The latest version of the PRIMIS NHS Health Check Recall audit tool and specification has been developed and published. The tool helps GP practices in identifying their eligible population free to all practices in England that are registered with the PRIMIS Hub online membership service. Visit the PRIMIS website for more details on registration.
At present, data on the NHS Health Check programme is only routinely collected for offers and uptake of the programme. PHE is working with colleagues in NHS Digital to conduct a national data extraction through the General Practice Extraction Service (GPES).
The extract is proposed for 2018 and will aim to provide PHE with the information it needs to monitor the programme, and help local commissioners and service providers address variation by locality and across different patient groups.
In August, the Standardisation Committee for Care Information recommended that the proposed data extraction is fit to proceed. We are now working to develop the final stages of this process in preparation for the data extraction itself.
For further information contact nhshealthchecks.mailbox
The ‘Getting Serious About Cardiovascular Disease Prevention 2018: Reducing Variation and Optimising Care conference’ will be hosted in London on Thursday 8 February 2018, and is already shaping up to be a fantastic event, one not to be missed. The opening plenary will include addresses from PHE chief executive Duncan Selbie, and Professor Kevin Fenton, director of health and wellbeing, London Borough of Southwark.
The conference will feature our first ever balloon debate, with the following speakers set to participate: Jan Proctor-King, practice nurse in Bradford and Et Al Training tutor, Professor Matthew Cripps, national director of NHS RightCare, NHS England, Dr Jeanelle de Gruchy, director of public health for Haringey, Professor John Deanfield, British Heart Foundation, Professor of cardiology at University College Hospital, London, Councillor Jonathan McShane, cabinet member for health, social care and devolution, London Borough of Hackney, and Dr Danny Ruta, director of public health, London Borough of Lewisham.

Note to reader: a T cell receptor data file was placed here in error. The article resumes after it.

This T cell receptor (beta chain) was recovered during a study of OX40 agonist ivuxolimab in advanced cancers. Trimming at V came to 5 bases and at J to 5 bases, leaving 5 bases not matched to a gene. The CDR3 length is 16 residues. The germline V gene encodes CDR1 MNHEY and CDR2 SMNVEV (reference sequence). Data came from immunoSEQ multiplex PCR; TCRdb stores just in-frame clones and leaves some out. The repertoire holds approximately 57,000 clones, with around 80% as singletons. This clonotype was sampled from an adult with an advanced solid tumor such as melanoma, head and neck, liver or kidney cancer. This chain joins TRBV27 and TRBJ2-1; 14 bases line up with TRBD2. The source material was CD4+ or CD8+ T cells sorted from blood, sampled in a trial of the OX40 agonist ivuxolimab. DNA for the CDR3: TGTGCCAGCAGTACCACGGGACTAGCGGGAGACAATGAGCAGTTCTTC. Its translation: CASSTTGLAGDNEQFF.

If you would like to be included onto the mailing list to receive a reminder of the event, please send an email to firstname.lastname@example.org with the subject "preventCVD18 mailing list”.
Physical Activity Nurse Champion
Current statistics state that 33% of men and 45% of women are not active enough for good health (1). In addition, physical inactivity is one of the top five non-communicable disease risk factors for mortality (2). Despite these statistics, how many healthcare professionals are confident to deliver brief interventions on this topic?
A recent article published in the British Journal of General Practice in August 2017 reviewed responses from 1013 GPs and concluded that 80% were unfamiliar with national physical activity (PA) guidelines (3). The study also identified a need to improve knowledge, skills and confidence to maximise the potential for physical activity consultations.
Physical activity is an important element of the NHS Health Check and also links with other PHE work streams aiming to improve the quality of the NHS Health Check and the skills and competency of those that deliver them.
Physical activity nurse champions are available to deliver free workshops and educational sessions for nurses until March 2018.
Karen Davies, nurse and physical activity champion
“It is a privilege to be one of the 15 nurse champions across England. The peer-to-peer education model has developed from the success of the GP PA clinical champions, who continue with their ongoing valuable work.
“Since May this year I have delivered several of these presentations/workshops and it is fantastic to promote and enthuse a variety of nurse audiences regarding this underestimated, and Cinderella risk factor.